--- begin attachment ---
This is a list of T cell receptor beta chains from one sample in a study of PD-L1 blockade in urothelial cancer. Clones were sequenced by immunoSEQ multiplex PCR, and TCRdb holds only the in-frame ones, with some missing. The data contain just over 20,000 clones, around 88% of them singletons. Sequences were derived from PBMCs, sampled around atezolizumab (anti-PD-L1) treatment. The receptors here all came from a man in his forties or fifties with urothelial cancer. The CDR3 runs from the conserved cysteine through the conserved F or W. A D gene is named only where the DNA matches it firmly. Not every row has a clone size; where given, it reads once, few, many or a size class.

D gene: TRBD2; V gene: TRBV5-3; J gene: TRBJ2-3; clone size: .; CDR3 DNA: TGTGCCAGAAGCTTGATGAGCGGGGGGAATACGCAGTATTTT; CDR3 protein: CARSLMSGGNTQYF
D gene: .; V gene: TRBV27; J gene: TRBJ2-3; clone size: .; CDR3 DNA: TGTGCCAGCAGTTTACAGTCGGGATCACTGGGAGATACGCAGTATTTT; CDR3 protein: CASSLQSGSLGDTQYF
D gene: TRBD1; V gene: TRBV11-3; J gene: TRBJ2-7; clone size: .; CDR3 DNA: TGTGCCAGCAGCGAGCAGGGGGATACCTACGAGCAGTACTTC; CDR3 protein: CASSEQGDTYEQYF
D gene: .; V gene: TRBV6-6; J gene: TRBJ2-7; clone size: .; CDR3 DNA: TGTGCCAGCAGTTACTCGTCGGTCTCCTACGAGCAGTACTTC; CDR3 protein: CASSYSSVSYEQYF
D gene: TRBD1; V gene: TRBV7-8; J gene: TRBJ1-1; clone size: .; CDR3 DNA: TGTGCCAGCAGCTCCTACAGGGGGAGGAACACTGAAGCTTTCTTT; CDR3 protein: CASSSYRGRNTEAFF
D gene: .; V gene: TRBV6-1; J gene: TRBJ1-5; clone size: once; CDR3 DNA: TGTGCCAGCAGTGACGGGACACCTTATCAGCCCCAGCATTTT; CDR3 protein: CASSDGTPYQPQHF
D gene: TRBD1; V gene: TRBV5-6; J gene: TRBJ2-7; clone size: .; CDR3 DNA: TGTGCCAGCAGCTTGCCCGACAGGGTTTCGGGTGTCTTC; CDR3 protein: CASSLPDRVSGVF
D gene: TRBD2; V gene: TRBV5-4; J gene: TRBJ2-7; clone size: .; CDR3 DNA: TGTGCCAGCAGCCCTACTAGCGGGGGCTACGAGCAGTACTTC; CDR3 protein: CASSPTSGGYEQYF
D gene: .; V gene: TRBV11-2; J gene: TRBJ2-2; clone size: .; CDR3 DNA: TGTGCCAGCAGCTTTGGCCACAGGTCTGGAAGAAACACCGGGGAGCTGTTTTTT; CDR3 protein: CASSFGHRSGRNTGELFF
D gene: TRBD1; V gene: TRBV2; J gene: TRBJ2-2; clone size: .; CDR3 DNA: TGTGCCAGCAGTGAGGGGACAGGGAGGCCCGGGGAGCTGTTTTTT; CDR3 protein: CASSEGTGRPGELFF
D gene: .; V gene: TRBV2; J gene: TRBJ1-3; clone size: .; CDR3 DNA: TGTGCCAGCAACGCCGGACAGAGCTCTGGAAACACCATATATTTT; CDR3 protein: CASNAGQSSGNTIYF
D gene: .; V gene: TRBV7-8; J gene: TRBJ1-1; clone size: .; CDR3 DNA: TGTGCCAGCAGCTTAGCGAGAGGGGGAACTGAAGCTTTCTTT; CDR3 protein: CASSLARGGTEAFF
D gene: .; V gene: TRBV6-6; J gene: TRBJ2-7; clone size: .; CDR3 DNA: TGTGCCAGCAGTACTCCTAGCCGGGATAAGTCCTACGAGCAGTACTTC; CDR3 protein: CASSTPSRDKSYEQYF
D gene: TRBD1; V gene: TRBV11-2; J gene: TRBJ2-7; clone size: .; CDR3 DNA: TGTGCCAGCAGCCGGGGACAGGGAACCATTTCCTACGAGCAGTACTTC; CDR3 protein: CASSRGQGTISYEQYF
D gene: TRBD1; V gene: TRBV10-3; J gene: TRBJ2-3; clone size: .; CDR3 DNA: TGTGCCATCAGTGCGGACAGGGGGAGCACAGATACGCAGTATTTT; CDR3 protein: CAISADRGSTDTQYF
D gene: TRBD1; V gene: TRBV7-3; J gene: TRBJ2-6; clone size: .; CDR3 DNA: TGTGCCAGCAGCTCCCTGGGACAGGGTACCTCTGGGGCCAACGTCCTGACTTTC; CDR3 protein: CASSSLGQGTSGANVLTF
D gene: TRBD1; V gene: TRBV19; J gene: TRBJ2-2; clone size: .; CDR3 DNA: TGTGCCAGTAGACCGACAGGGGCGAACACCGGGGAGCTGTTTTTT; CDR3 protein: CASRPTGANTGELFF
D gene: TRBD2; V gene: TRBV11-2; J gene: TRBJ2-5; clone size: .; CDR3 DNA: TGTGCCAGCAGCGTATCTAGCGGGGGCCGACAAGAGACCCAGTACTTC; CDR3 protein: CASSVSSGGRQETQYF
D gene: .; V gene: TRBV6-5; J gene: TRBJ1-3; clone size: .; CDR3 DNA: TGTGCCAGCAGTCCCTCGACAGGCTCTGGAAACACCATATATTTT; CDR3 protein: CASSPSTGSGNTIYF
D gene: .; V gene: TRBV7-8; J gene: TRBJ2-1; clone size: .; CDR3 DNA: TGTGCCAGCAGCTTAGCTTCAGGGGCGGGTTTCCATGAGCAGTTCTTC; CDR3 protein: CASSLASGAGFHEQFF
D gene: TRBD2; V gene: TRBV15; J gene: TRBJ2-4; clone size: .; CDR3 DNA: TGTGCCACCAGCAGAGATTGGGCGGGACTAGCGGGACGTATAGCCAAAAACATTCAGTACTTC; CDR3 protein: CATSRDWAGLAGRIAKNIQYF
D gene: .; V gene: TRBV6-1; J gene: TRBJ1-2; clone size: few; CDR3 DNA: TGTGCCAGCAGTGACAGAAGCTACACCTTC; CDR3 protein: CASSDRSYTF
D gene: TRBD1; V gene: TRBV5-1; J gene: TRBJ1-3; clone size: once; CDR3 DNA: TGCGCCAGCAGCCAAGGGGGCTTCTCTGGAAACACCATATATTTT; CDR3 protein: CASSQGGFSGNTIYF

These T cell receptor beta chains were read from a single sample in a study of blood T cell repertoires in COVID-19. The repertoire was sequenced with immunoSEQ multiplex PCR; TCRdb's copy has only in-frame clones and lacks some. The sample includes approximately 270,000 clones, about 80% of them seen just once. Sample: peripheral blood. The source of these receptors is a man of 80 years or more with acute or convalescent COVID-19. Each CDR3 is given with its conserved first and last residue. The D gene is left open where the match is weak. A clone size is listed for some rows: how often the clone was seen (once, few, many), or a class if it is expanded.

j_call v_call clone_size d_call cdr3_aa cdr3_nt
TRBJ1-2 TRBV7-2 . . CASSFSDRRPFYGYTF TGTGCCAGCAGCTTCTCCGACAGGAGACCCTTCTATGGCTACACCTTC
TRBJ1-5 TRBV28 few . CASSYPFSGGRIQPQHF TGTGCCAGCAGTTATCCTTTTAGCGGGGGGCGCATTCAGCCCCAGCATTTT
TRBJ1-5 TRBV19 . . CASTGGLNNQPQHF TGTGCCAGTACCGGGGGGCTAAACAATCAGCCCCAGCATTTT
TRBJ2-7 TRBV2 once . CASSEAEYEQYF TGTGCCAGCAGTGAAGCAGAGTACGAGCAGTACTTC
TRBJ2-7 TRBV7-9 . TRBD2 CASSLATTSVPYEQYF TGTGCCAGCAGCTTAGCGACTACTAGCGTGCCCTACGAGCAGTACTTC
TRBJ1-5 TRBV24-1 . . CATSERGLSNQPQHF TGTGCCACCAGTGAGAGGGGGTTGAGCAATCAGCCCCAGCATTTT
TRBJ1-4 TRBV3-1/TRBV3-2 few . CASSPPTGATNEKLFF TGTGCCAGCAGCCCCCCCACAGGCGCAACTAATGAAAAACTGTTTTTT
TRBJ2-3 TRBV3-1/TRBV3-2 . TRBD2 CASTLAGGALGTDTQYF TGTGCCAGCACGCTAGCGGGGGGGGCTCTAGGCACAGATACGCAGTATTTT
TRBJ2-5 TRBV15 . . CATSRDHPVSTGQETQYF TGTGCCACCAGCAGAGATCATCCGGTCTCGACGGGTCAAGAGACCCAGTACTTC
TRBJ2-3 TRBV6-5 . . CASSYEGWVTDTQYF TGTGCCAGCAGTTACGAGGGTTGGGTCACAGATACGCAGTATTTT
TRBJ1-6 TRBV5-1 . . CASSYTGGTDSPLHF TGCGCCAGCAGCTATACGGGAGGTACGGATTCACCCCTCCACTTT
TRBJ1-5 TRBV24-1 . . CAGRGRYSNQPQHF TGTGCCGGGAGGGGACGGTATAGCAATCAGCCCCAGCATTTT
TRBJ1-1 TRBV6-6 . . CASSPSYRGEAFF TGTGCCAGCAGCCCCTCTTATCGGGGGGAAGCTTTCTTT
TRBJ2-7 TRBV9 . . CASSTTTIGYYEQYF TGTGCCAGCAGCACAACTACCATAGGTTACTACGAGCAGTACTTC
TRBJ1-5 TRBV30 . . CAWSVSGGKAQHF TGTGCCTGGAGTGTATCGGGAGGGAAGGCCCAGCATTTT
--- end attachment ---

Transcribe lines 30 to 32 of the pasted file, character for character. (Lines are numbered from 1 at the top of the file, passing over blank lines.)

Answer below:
TRBJ2-7 TRBV2 once . CASSEAEYEQYF TGTGCCAGCAGTGAAGCAGAGTACGAGCAGTACTTC
TRBJ2-7 TRBV7-9 . TRBD2 CASSLATTSVPYEQYF TGTGCCAGCAGCTTAGCGACTACTAGCGTGCCCTACGAGCAGTACTTC
TRBJ1-5 TRBV24-1 . . CATSERGLSNQPQHF TGTGCCACCAGTGAGAGGGGGTTGAGCAATCAGCCCCAGCATTTT